You actually filled your deer tags this year. Your fishing trip gifts you with more fish than you can eat. You have found a great deal on farm chickens. What do you do with all that meat? Have you ever considered canning it?
It is not something most people think of when they are looking to preserve meat, poultry or fish. Yet there is nothing more simple than just grabbing a jar and cooking. Why rifle through the freezer and risk freezer burned meat that has been stored a tad bit too long.
To make sure that your meat, poultry and fish are canned safely, it is important that you follow tried and true methods. All meats are canned using high temperature, or 240 degrees Fahrenheit, to destroy food borne pathogens. This ensures that your meat can be stored without worry for up to a year.
The first necessity for canning low acid foods like meat is a pressure canner that heats jars to 240 degrees F. The method of canning using boiling water do not reach temperatures high enough. To can meat by this method would be unsafe. Most canners hold 7 quart or 9 pint jars.
Plan to have 1 pint jar for every 2 pounds of meat. You will need cleaned and sanitized Mason-type jars with new lids and good quality bands.
No matter what type of meat you are cooking make sure that it is a high quality cut that is free from blemishes, bruises, gristle or excessive fat. The fresher the meat, the better the product.
When canning chicken and rabbit use the freshest you can find. Mine goes from my rabbit house to the kitchen which is about as fresh as you can get Soak the rabbit in brine for an hour and then rinse. Chill chicken for 6-12 hours before canning. Remove excess fat as this will help prevent your meat from going rancid quickly. Cut it into suitable sizes for canning. You can pack them with or without bones. You can use 2 methods of packing, hot pack or raw pack.
In the hot pack method you must boil, steam or bake the meat until it is about 2/3 done. Add 1 tsp of salt per quart jar. Fill the jars with meat and hot broth or water leaving 1 inch of space. The raw pack method involves simply adding your tsp of salt to your jar with the meat and leaving out the liquid. I have never used the raw method but it certainly is an option for those who don’t want the broth.
Process in your pressure canner according to it’s instructions Processing times will vary so a reference chart will be later.
When canning ground meats always begin with fresh beef, lamb, pork, sausage, veal, or venison. When using venison add one part of pork fat before grinding. Shape chopped meat into patties and cook until lightly browned. Remove excess fat. Fill the jars with meat and 1 tsp salt then add your broth or water leaving one inch of space.
When canning your meats cubed always begin with chilled cuts. If you are packing a strong flavored wild meat then let it soak for an hour in a salt brine before chilling. If you are using the hot pack method cook your meat until it is considered rare.
You may also use the meat drippings or any discarded parts of your animals to create a broth for canning and using later in soups and stews. Simply boil bones and discards until meat is tender and can be picked off the bones. Let it cool and skim off the fat. Add the meat back to the stock and reheat to boiling. Fill jars leaving 1 inch of space.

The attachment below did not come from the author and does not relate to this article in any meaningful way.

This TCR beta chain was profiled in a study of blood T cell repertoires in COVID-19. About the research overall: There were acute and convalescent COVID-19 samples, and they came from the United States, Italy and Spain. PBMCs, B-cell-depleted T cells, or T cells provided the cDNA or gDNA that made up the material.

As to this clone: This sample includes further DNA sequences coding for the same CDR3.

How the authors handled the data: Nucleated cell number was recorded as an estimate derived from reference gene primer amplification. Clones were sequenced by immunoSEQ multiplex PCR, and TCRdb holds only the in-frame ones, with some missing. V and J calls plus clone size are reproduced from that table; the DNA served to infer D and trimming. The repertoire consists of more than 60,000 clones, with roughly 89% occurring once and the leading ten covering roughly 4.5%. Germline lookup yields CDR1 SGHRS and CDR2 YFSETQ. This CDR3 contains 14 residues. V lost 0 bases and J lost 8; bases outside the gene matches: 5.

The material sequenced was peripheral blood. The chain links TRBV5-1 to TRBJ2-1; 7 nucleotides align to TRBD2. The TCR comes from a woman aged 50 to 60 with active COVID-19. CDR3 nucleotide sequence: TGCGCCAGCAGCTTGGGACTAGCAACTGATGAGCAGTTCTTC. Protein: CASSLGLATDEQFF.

For all fish except tuna the prep is the same. Use fresh catches. Remove the head, tail and fins. Wash the fish carefully removing all blood. Split the fish lengthwise and cut into chunks and pack tightly into jars. Add your 1 tsp salt and water leaving 1 inch space. Tuna can be packed precooked or raw. Precooking removes most of the oil but also a lot of the health benefit. If you choose to precook bake your fish at 225-250 degrees for 2 1/2 to 4 hours depending on fish size. Make sure that the internal temperature reaches 165-175 degrees. Refrigerate fish overnight to firm the meat. Place into the jars with your water, salt and 1 tbsp of vegetable oil per half pint jar. If canning raw, filet the fish and remove the skin. Remove blood vessels or any discolored flesh. Cut meat into quarters and pack tightly. As with the raw canning method there is no need to use water.
Processing times for meats can be anywhere from 60-90 minutes depending on what you have packed. You need to be vigilant while they are being heated making sure your canner holds its temperature throughout the recommended time.
TYPE OF MEAT PACK TYPE PROCESS MINUTES
Chicken or Rabbit w/bones hot or raw pints 65, quarts 75
Chicken or Rabbit hot or raw pints 75, quarts 90
Ground and chopped meat hot pints 75, quarts 90
Meat cubed, strips, chunks hot or raw pints 75, quarts 90
Meat stock hot pints 20, quarts 25
Fish raw pints 100
Tuna raw/precooked pints/ 1/2 pints 100
*All PSI will be 10 from 0-1,000 feet and 15 for above 1,000 feet
Pour 4-5 inches of hot water in the canner. Place filled jars in the rack and fasten the canner lid tightly. Leave the weight of the vent port. Heat at the highest setting until steam pours from the vent port. Exhaust the steam for 10 minutes then place the weight on the vent port. The canner will pressurize during the next 3-5 minutes. Start the timing process when you reach proper pressure. Regulate the heat to maintain a proper pressure. If your pressure falls below the target pressure, reset your timer and restart your process. When the timing is done turn off the heat and remove the canner from the source if possible. Let it depressurize. After the pressure returns to zero remove the weight from the vent port. Wait 2 minutes and unfasten the lid. Remove the jars with the jar lifter and place on a cooling rack. Cool for 12-24 hours. Check your seals before storing. If you find one that is faulty refrigerate the contents and use within 2 weeks. Store the rest for up to 1 year!
Good luck and good canning!